The world regions are sharply divided in terms of their capacity to use science in promoting agricultural productivity in order to achieve food security and reduce poverty and hunger. For every US$100 of agricultural output, developed countries spend US$2.16 on public agricultural research and development (R&D), whereas developing countries spend only US$0.55 (IFPRI, 2008). Total agricultural R&D spending in developing countries increased from US$3.7 billion (1991) to US$4.4 billion (2000), or by 1.6% annually (IFPRI, 2008). This spending was largely driven by Asia, where annual spending increased by 3.3 percent. Today, Asia accounts for 42% of total agricultural R&D spending in developing countries (with China and India accounting for 18 and 10%, respectively). In Africa, agricultural R&D expenditure declined slightly, by 0.4%/year. Although Africa is geographically large, its share in R&D spending is only 13%. Latin America accounts for 33% (with Brazil being responsible for 48% of the region’s spending).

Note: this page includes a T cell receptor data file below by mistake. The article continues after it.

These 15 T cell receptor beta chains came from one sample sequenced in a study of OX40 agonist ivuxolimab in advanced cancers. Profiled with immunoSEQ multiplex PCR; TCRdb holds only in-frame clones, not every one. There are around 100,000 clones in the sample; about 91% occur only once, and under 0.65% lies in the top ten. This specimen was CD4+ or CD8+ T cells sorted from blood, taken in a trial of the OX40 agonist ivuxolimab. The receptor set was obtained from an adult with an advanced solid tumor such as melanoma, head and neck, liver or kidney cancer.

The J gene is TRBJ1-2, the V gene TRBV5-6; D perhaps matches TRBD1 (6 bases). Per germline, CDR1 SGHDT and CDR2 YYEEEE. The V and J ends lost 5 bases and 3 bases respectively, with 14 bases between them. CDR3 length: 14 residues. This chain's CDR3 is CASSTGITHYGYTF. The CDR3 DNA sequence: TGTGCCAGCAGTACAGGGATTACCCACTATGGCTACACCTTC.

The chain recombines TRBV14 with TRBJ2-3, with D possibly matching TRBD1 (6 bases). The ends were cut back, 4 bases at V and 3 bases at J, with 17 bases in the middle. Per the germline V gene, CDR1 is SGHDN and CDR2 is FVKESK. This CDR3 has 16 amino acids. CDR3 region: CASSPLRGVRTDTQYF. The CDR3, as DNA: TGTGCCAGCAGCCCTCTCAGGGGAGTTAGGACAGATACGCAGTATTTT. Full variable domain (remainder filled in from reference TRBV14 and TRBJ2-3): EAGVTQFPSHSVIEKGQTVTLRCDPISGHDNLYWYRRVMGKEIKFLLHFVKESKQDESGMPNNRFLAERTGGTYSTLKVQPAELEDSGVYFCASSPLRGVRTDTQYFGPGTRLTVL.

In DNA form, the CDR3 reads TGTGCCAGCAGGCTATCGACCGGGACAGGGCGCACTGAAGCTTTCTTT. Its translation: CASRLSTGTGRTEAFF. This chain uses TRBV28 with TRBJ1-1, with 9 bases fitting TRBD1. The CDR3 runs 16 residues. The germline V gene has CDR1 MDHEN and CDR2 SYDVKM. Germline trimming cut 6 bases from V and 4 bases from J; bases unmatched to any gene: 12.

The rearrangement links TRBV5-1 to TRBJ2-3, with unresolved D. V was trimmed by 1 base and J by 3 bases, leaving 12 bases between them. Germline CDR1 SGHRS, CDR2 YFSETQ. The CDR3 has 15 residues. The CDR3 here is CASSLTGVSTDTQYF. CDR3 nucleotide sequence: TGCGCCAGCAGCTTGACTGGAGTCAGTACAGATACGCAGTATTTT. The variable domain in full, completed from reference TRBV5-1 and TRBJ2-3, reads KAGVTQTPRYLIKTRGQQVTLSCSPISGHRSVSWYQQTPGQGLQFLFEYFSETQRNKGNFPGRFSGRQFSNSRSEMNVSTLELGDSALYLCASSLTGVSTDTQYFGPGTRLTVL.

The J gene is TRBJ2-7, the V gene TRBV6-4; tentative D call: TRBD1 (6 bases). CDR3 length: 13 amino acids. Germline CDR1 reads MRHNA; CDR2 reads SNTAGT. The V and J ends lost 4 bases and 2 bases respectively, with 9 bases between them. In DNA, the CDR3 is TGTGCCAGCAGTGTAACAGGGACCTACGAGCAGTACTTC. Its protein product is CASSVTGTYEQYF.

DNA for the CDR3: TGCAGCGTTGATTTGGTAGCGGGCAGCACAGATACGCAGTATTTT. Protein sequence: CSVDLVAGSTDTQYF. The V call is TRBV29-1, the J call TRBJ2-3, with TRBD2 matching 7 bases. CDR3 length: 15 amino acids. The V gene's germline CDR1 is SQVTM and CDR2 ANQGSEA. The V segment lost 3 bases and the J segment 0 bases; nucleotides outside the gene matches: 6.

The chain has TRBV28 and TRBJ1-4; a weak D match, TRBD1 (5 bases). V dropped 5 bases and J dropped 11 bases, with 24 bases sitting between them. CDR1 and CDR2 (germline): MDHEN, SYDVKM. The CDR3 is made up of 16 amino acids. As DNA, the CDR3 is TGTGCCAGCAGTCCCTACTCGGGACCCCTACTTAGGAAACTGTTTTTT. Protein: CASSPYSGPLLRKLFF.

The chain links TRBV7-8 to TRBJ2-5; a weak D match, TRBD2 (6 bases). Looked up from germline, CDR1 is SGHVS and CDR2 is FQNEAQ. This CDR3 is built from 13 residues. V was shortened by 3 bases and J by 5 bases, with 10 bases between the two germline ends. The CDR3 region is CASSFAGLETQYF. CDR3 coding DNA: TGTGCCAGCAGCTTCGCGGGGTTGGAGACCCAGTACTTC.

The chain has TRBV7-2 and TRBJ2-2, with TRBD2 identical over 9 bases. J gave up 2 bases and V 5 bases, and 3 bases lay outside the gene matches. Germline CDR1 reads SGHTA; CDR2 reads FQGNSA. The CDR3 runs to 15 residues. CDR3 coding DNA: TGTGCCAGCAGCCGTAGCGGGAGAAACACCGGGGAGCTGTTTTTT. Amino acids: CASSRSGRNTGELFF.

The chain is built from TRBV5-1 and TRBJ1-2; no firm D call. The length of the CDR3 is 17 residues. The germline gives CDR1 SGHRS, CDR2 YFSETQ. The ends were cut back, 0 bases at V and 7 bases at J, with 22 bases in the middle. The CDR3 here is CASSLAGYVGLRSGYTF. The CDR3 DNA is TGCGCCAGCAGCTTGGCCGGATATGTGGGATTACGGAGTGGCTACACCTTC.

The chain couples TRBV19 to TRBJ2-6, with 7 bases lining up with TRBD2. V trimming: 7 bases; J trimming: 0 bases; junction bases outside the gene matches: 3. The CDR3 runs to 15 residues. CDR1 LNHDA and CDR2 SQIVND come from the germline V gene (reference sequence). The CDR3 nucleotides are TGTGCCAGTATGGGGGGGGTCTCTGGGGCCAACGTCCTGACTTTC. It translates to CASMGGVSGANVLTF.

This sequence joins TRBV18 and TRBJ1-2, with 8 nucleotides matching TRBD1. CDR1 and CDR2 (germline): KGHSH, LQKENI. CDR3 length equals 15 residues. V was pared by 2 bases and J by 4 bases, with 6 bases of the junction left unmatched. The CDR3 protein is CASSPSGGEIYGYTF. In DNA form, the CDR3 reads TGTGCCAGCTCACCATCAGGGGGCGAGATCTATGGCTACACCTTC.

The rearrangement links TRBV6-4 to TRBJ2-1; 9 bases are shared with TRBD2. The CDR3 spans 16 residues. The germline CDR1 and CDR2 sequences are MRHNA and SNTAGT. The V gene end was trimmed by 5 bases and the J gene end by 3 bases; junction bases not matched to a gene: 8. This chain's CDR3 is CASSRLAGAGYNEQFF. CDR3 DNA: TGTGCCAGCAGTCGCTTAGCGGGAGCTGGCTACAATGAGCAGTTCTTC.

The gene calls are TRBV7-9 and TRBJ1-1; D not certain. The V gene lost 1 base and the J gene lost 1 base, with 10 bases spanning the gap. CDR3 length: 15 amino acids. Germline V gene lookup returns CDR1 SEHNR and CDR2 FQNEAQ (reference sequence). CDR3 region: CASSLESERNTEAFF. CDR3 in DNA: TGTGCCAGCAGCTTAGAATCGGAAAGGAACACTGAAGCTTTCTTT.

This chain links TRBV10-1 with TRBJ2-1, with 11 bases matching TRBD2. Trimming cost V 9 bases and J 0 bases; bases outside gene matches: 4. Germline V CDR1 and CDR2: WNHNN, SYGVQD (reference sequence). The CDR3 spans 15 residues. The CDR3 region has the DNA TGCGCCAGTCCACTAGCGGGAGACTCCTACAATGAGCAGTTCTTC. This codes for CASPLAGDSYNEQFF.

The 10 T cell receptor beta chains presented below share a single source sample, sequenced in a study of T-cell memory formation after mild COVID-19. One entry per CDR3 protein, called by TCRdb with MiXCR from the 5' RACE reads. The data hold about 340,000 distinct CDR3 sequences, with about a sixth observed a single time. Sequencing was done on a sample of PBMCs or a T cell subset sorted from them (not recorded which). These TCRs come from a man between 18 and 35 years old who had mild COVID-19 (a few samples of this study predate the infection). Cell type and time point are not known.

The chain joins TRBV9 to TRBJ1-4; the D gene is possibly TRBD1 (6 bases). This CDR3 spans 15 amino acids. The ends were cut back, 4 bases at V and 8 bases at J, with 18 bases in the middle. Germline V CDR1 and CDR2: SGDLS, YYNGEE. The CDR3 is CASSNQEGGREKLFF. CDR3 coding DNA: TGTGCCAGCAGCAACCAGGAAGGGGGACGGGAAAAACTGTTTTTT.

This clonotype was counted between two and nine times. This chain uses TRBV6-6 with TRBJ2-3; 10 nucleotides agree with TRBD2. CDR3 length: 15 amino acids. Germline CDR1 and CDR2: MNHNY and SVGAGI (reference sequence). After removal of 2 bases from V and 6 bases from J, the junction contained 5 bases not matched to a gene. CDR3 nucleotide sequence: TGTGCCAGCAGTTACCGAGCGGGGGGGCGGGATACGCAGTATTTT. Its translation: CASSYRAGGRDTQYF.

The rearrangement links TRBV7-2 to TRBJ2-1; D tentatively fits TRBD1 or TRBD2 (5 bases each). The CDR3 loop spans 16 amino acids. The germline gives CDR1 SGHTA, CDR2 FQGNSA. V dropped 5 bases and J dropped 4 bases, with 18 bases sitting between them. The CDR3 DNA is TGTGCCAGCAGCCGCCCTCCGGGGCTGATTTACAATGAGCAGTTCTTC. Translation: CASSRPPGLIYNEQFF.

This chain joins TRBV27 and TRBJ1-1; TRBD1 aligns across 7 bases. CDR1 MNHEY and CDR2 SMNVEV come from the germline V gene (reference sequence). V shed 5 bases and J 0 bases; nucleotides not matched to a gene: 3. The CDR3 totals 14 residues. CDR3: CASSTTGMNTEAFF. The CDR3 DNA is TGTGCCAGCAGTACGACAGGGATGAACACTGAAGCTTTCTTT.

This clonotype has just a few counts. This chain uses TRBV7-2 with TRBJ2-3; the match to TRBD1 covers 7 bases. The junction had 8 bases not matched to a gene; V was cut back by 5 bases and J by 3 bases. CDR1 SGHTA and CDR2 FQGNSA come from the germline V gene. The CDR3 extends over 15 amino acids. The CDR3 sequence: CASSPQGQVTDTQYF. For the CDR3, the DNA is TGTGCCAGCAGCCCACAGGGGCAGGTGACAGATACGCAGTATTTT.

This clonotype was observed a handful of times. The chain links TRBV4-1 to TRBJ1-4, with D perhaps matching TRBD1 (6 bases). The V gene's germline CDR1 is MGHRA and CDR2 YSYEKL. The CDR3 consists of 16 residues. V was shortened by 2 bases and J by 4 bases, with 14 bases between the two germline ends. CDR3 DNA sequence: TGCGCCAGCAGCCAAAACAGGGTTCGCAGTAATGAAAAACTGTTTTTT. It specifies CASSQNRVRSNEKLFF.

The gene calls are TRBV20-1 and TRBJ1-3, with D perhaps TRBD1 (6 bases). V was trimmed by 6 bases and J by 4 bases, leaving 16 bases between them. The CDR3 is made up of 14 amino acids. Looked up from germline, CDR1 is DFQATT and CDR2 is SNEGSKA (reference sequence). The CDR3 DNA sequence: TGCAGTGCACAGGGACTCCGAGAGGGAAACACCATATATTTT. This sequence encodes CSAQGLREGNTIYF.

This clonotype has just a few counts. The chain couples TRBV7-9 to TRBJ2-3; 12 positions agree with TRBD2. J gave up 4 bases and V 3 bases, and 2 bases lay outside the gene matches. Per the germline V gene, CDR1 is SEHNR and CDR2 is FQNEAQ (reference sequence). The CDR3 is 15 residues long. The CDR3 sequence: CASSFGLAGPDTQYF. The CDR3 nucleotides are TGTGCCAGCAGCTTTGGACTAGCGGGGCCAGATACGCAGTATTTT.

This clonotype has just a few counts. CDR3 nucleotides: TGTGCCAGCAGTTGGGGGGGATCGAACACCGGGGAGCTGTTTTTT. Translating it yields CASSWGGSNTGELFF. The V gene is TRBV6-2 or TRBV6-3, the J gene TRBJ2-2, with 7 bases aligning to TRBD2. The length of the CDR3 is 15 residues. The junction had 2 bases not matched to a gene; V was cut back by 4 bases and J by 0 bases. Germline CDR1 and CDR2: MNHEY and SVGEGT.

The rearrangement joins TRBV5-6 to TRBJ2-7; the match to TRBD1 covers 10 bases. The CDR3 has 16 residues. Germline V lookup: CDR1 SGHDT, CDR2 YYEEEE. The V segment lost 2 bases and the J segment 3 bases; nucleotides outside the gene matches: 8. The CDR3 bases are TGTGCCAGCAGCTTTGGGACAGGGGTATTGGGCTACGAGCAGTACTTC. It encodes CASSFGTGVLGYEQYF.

From collection: The Environmental Food Crisis - The Environment's Role in Averting Future Food Crises
Hugo Ahlenius, UNEP/GRID-Arendal